Let's just say you make a feature and it doesn't get into Sundance. Maybe that's because this year's Sundance isn't doing that kind of movie. They did it last year. That's not the type of film that they're really interested in right now. Now, you've lost one of your biggest marketplaces. You're in a free-fall in the U.S. You've just spent your parent's money and money that your grandmother gave you, her trust fund, you're out a million dollars and you're just spiraling with this thing. No distributor is going to touch it at this point. You're not going to have a good sales price if you sell at all. It's really difficult. Netflix isn't going to come to save you. And now, you're stuck with this thing. Maybe if you walked before you ran, you could have done a little short as a test concept and gotten it right.
"You're running a tremendous risk and you could really screw up your career very early if you fail at a feature. You're better off doing your shorts, honing your skills, and picking up commercials, maybe a music video."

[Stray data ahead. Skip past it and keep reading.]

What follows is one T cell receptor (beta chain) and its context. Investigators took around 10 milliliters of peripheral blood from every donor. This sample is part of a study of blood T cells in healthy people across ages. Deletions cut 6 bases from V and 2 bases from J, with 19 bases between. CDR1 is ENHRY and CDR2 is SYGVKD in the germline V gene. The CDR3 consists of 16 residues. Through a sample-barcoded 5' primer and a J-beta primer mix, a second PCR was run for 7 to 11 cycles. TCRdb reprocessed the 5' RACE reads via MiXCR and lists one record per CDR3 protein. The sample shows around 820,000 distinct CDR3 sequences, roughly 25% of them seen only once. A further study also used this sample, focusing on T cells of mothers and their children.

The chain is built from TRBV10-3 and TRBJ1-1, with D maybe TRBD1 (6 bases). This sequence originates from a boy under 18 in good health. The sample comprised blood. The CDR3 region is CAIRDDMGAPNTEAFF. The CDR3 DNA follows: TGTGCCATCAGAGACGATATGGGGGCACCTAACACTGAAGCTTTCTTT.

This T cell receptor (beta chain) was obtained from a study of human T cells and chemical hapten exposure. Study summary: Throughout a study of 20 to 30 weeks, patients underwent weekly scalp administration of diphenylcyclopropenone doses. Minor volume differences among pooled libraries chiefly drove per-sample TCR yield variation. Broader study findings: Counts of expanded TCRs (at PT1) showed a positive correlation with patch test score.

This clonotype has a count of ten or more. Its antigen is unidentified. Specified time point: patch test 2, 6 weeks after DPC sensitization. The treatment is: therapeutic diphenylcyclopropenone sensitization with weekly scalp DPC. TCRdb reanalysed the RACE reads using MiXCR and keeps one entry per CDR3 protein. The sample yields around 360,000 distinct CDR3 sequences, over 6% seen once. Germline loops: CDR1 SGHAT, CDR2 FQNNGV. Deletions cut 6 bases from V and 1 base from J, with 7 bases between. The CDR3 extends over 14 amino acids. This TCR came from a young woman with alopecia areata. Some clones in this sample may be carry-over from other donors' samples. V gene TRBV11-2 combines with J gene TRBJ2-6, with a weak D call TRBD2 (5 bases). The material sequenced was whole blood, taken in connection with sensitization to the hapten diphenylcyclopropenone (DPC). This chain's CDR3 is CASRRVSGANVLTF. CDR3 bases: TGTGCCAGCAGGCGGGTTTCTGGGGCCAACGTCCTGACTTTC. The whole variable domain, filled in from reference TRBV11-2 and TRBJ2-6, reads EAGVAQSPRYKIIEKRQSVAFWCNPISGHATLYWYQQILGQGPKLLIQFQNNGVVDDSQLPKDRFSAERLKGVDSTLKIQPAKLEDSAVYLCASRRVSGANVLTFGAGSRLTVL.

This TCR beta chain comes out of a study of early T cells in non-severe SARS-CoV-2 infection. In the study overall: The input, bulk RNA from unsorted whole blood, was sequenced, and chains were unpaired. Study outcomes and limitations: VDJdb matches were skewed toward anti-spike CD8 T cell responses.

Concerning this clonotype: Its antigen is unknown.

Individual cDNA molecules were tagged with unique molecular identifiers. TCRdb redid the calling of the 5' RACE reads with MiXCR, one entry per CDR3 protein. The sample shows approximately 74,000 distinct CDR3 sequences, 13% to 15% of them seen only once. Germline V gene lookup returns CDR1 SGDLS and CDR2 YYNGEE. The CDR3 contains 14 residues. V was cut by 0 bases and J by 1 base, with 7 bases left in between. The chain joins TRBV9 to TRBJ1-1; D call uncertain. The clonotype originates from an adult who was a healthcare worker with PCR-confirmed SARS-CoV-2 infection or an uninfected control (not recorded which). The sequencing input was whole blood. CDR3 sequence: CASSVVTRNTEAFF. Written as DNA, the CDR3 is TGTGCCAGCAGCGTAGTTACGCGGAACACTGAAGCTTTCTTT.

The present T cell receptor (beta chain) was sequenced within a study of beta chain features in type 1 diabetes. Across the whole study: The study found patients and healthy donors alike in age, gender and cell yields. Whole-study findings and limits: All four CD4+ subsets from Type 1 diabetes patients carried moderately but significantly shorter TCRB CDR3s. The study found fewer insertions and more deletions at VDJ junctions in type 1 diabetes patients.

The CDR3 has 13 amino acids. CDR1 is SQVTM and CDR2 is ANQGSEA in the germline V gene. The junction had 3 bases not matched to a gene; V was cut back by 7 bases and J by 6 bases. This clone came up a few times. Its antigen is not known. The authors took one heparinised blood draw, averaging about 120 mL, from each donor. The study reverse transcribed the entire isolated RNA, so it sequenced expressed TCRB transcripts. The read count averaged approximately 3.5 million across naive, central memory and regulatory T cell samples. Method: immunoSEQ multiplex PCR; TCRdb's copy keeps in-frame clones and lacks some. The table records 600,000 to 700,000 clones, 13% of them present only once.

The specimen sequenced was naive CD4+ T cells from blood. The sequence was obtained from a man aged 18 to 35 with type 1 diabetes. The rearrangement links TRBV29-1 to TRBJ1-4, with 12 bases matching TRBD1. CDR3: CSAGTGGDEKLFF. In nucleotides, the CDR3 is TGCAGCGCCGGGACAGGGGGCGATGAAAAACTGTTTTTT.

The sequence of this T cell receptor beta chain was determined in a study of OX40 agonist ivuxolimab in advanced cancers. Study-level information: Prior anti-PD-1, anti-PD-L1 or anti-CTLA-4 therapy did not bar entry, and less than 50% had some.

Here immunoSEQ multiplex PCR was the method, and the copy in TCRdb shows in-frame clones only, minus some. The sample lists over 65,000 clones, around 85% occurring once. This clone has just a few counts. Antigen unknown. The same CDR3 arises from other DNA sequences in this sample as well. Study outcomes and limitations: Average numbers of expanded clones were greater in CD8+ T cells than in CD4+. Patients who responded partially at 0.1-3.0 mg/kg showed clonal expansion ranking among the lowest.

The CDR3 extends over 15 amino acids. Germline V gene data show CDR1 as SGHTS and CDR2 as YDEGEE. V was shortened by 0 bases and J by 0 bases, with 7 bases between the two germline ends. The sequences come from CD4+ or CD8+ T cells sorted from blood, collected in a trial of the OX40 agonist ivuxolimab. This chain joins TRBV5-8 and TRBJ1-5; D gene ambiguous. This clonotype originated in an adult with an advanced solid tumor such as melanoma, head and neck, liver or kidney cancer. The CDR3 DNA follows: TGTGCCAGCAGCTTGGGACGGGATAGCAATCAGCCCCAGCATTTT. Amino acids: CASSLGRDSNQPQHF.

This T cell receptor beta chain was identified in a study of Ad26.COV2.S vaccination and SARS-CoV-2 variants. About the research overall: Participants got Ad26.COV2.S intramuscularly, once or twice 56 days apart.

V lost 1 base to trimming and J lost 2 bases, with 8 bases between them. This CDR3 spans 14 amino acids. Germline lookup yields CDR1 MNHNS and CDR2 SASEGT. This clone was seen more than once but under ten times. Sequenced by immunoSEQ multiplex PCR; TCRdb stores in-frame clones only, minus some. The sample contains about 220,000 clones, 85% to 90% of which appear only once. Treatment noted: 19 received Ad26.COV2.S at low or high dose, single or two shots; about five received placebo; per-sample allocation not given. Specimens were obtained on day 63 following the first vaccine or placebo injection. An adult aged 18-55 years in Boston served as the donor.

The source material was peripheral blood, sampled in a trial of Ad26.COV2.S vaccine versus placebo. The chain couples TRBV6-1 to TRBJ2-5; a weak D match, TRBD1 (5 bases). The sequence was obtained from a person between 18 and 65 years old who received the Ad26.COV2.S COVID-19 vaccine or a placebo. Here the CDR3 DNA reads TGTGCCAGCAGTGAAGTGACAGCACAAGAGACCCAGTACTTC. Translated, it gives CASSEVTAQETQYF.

When we did Asad I never worked with refugees before. I'd never been to Somalia before. We learned so much. Especially if you're going to do risky sort of filmmaking, then maybe you should at least test it out first if it's going to work.
Let's say you are trying to break into commercial directing. If you have a good short, an agency person or a producer who's going to pick you will see it and say, "I'm going to believe in this person and take a risk on this person. I can see he's got something, and I'm going to discover him." That discovery factor is huge. But when you do some bad commercial or a spec spot or whatever, you're not going to have that discovery opportunity. That good person is probably not going to see your talents. That's why I'm very pro-short.
NFS: You mentioned bringing your own vision into commercials. I imagine that's hard, given the fact that you've got a predetermined story with a lot of stakeholders. How do you manage it?